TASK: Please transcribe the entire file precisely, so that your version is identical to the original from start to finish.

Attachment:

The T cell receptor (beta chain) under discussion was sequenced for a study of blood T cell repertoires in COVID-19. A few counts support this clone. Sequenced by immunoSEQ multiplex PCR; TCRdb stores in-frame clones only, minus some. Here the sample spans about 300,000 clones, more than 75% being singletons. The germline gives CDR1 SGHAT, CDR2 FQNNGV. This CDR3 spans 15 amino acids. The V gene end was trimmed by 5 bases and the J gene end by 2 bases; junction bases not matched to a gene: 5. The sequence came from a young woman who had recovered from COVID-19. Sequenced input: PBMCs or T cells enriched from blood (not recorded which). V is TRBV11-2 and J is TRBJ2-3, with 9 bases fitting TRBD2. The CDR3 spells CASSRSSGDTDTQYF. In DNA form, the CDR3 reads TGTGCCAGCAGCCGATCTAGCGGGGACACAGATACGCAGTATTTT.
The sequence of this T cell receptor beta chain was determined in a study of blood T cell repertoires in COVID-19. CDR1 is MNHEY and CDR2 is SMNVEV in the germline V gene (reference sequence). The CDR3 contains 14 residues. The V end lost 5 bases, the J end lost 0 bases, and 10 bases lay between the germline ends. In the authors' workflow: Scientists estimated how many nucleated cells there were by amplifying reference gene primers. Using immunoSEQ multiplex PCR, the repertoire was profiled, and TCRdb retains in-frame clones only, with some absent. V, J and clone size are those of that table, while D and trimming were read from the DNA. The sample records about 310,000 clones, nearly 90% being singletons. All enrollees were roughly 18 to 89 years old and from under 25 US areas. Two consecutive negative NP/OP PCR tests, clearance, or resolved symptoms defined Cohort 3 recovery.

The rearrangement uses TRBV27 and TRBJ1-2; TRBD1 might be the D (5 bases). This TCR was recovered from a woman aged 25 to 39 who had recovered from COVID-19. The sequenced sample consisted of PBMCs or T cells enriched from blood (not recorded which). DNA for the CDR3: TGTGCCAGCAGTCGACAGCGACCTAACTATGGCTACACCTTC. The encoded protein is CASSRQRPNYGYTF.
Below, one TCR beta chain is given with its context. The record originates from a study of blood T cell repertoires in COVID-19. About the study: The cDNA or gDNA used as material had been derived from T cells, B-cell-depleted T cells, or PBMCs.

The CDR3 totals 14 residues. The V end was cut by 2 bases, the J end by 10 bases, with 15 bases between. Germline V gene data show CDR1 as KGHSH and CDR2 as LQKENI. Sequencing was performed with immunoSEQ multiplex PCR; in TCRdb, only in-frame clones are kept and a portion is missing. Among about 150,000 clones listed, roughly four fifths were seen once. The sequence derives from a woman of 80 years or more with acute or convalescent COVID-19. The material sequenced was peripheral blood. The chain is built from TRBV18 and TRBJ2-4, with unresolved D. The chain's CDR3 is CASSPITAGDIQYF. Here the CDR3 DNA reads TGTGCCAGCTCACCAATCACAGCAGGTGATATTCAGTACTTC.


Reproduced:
The T cell receptor (beta chain) under discussion was sequenced for a study of blood T cell repertoires in COVID-19. A few counts support this clone. Sequenced by immunoSEQ multiplex PCR; TCRdb stores in-frame clones only, minus some. Here the sample spans about 300,000 clones, more than 75% being singletons. The germline gives CDR1 SGHAT, CDR2 FQNNGV. This CDR3 spans 15 amino acids. The V gene end was trimmed by 5 bases and the J gene end by 2 bases; junction bases not matched to a gene: 5. The sequence came from a young woman who had recovered from COVID-19. Sequenced input: PBMCs or T cells enriched from blood (not recorded which). V is TRBV11-2 and J is TRBJ2-3, with 9 bases fitting TRBD2. The CDR3 spells CASSRSSGDTDTQYF. In DNA form, the CDR3 reads TGTGCCAGCAGCCGATCTAGCGGGGACACAGATACGCAGTATTTT.
The sequence of this T cell receptor beta chain was determined in a study of blood T cell repertoires in COVID-19. CDR1 is MNHEY and CDR2 is SMNVEV in the germline V gene (reference sequence). The CDR3 contains 14 residues. The V end lost 5 bases, the J end lost 0 bases, and 10 bases lay between the germline ends. In the authors' workflow: Scientists estimated how many nucleated cells there were by amplifying reference gene primers. Using immunoSEQ multiplex PCR, the repertoire was profiled, and TCRdb retains in-frame clones only, with some absent. V, J and clone size are those of that table, while D and trimming were read from the DNA. The sample records about 310,000 clones, nearly 90% being singletons. All enrollees were roughly 18 to 89 years old and from under 25 US areas. Two consecutive negative NP/OP PCR tests, clearance, or resolved symptoms defined Cohort 3 recovery.

The rearrangement uses TRBV27 and TRBJ1-2; TRBD1 might be the D (5 bases). This TCR was recovered from a woman aged 25 to 39 who had recovered from COVID-19. The sequenced sample consisted of PBMCs or T cells enriched from blood (not recorded which). DNA for the CDR3: TGTGCCAGCAGTCGACAGCGACCTAACTATGGCTACACCTTC. The encoded protein is CASSRQRPNYGYTF.
Below, one TCR beta chain is given with its context. The record originates from a study of blood T cell repertoires in COVID-19. About the study: The cDNA or gDNA used as material had been derived from T cells, B-cell-depleted T cells, or PBMCs.

The CDR3 totals 14 residues. The V end was cut by 2 bases, the J end by 10 bases, with 15 bases between. Germline V gene data show CDR1 as KGHSH and CDR2 as LQKENI. Sequencing was performed with immunoSEQ multiplex PCR; in TCRdb, only in-frame clones are kept and a portion is missing. Among about 150,000 clones listed, roughly four fifths were seen once. The sequence derives from a woman of 80 years or more with acute or convalescent COVID-19. The material sequenced was peripheral blood. The chain is built from TRBV18 and TRBJ2-4, with unresolved D. The chain's CDR3 is CASSPITAGDIQYF. Here the CDR3 DNA reads TGTGCCAGCTCACCAATCACAGCAGGTGATATTCAGTACTTC.